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I have a table with [primary key counters] for [per page comments in another table].
These primary keys are per page: for each page, comment IDs start on 1.

I'd like to atomically allocate 10 IDs to write 10 new comments.
— Can I do this with PostgreSQL and JDBC?

(And do you have any links to any example / the relevant JDBC documentation?)

I've found only examples about how returning the primary key of a newly inserted row, using some getGeneratedKeys which doesn't seem useful in my case.


I think the SQL UPDATE statement would look something like this:

update PAGES
where PAGE_ID = ?                    <-- next-comment-id is *per page*
returning NEXT_COMMENT_ID into ?

So, different threads and servers won't attempt to reuse/overwrite the same IDs (right?).

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Why do you need per-page comment IDs at all? Why not use per-comment IDs and foreign key back to the page? –  mu is too short Feb 24 '13 at 19:29
@muistooshort The IDs would then grow rather large. But they're supposed to be short contiguous numbers, so I can use them as indexes in a bitset. –  KajMagnus Feb 24 '13 at 19:34
(( I'll try this: stackoverflow.com/a/881414/694469 )) –  KajMagnus Feb 24 '13 at 19:45

5 Answers 5

This is supported without using the execute() and getResult() methods on the Statement object:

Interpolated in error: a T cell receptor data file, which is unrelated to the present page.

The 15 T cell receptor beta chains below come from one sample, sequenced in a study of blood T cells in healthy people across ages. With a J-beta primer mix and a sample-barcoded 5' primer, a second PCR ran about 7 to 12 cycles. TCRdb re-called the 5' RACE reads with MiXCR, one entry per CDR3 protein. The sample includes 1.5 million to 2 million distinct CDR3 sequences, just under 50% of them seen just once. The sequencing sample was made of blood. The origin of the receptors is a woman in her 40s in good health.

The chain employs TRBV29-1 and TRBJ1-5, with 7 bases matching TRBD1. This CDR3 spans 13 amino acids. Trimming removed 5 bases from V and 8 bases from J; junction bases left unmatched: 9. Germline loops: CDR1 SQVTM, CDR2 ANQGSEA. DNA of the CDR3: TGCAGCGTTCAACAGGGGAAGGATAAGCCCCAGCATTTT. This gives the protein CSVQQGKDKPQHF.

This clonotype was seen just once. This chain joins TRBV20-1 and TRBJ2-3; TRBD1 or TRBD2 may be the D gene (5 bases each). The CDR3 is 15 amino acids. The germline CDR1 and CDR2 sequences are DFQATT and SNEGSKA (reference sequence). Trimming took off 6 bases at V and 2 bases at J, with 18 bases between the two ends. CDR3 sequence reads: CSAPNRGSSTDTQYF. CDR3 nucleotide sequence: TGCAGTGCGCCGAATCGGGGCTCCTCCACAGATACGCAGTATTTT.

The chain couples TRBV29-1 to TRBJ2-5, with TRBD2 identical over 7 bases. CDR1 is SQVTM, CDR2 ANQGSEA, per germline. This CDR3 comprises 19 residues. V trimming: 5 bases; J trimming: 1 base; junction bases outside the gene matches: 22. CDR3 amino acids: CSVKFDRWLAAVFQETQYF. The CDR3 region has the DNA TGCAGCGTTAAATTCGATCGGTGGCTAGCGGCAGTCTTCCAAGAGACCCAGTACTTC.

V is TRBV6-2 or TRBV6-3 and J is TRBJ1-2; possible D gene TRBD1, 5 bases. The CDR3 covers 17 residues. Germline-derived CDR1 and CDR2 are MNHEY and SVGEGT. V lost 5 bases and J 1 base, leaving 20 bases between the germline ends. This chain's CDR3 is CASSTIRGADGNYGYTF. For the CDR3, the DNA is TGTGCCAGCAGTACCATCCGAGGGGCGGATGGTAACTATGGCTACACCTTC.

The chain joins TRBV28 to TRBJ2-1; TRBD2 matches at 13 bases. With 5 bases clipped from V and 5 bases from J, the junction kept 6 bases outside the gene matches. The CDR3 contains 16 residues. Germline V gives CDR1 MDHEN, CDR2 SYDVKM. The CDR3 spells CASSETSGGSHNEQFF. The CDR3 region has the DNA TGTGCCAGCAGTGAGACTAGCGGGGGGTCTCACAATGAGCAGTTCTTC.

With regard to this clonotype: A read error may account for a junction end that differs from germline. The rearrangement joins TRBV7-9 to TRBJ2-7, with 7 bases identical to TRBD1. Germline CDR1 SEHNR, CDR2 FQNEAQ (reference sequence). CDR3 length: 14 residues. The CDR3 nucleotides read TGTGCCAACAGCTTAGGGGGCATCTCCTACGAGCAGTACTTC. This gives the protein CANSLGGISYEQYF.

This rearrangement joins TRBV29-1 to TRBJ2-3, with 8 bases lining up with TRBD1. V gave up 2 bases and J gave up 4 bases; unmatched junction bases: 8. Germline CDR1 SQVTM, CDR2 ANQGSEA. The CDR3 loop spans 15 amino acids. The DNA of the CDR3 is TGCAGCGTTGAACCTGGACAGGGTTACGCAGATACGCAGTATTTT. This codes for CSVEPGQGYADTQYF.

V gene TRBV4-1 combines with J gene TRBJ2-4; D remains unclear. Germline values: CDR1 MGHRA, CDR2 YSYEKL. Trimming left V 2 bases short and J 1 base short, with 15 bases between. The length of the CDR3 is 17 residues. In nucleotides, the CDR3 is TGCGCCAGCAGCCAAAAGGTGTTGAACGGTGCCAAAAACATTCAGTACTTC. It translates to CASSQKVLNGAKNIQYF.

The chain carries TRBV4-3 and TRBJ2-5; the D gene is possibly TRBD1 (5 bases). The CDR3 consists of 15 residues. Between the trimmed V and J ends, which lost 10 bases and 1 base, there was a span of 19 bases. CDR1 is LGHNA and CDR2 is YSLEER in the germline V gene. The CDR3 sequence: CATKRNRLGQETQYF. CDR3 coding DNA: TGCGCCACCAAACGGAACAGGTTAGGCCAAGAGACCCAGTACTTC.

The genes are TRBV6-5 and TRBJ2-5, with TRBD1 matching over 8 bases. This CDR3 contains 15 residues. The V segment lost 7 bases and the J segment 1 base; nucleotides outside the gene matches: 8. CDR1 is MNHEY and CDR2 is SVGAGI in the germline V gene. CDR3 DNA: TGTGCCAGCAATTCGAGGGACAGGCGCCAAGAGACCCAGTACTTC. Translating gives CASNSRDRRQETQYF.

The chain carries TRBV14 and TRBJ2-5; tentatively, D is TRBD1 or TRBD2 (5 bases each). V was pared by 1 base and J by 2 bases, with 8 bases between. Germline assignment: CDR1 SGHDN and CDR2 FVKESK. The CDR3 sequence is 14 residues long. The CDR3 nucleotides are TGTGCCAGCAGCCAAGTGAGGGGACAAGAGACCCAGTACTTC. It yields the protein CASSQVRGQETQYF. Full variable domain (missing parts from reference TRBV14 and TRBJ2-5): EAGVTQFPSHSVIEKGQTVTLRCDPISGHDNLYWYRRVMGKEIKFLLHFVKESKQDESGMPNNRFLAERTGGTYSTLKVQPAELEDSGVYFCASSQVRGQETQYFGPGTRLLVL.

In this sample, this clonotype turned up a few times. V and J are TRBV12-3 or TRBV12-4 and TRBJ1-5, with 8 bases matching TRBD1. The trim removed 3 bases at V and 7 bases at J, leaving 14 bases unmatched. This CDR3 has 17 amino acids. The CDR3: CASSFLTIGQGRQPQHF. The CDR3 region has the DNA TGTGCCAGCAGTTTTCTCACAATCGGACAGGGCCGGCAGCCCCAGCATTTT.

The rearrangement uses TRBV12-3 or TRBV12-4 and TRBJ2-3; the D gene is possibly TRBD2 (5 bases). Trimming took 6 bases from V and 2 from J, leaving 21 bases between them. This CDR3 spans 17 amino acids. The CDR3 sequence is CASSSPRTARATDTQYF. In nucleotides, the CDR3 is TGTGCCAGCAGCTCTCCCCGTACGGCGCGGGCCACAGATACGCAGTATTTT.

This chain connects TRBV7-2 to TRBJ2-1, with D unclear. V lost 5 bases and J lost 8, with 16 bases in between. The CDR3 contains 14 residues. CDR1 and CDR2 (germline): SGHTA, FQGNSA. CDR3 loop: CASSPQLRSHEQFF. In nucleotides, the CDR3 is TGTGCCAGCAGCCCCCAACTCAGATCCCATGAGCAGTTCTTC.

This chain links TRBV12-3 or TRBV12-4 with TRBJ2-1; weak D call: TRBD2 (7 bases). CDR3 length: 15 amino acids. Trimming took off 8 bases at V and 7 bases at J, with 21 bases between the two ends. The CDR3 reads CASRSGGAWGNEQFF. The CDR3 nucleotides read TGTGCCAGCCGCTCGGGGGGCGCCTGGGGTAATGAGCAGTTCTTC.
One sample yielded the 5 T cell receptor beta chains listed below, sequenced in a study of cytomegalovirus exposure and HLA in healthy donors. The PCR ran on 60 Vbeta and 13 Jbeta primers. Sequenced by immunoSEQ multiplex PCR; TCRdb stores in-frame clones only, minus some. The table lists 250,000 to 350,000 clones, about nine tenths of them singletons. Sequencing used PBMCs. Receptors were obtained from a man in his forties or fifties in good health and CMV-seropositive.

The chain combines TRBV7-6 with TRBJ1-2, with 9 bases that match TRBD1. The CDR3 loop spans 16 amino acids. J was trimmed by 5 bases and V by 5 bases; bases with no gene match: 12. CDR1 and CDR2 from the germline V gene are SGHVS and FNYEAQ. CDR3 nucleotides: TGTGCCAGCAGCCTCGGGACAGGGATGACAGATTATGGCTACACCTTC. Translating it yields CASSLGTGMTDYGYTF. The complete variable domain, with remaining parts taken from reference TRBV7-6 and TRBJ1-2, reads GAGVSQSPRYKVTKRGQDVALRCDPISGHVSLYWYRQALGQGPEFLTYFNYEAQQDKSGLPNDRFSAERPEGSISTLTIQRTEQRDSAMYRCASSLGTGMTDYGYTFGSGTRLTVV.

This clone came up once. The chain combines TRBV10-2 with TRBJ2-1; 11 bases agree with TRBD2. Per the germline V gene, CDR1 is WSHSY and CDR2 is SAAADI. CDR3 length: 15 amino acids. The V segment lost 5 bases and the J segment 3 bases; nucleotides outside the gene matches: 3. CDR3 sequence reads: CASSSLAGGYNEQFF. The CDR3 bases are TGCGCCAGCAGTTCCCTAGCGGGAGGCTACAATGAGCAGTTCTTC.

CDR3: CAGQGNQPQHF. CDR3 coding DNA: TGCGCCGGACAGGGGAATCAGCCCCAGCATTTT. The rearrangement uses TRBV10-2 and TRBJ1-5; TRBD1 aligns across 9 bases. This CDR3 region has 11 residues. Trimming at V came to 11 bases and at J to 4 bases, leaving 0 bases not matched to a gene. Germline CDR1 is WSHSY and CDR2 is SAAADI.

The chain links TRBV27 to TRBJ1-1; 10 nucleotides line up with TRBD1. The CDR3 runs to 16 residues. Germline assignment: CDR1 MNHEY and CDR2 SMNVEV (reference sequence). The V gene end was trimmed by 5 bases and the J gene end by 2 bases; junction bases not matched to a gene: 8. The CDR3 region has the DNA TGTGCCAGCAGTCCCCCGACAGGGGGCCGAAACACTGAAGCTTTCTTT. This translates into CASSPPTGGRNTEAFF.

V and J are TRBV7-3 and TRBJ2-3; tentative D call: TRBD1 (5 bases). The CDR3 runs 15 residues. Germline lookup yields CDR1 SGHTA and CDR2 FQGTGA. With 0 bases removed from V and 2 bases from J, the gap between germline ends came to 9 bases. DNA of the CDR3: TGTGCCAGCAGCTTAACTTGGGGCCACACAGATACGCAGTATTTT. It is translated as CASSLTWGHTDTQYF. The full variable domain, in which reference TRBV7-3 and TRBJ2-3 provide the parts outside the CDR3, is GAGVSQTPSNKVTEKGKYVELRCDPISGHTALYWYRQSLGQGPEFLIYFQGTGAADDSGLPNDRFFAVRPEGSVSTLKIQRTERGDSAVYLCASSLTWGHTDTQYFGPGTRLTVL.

Something like this (baring any error handling):

String sql = "update ... returning ...";
boolean hasResult = statement.execute(sql);
int affectedRows = 0;
ResultSet rs = null;
if (hasResult) {
  rs = statement.getResult();
int affectedRows = statement.getUpdateCount();

As you know what the statement does, this should be OK. Dealing with an "unknown" SQL statement is a bit more complicated because you need to call getMoreResults() and getUpdateCount() in a loop. See the Javadocs for details.

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Thanks! I was actually about to test something like this — that is, executed() instead of executeUpdate(). I did it like this first, but thought executeUpdate() was the method to call (because of some other answer I found), and that didn't work so I used a stored function instead. But your solution is better — I'd rather avoid stored functions. I'll give this a try later today or so. –  KajMagnus Feb 25 '13 at 11:16

So you're wanting the following structure?:

x = page primary key y = comments primary key

Page Table

4 etc

Comments Table

x y
- -
1 1
1 2
1 3
1 4
2 1
2 2 
2 3

It would make most sense to have a foreign key structure here with an upper limit on the child records.

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Yes your Comments Table illustration is as intended. — With foreign key structure, you mean the approach that "mu is too short" commented about? That is, "per-comment IDs and foreign key back to the page"? –  KajMagnus Feb 24 '13 at 19:57
I don't understand what this means: "upper limit on the child records"? –  KajMagnus Feb 24 '13 at 19:57
Yes, I mean that structure is the best path to take. You should have a child relationship from the parent but also have a limitation on the child so you can only have 10 rows per parent row. –  d1ll1nger Feb 24 '13 at 21:20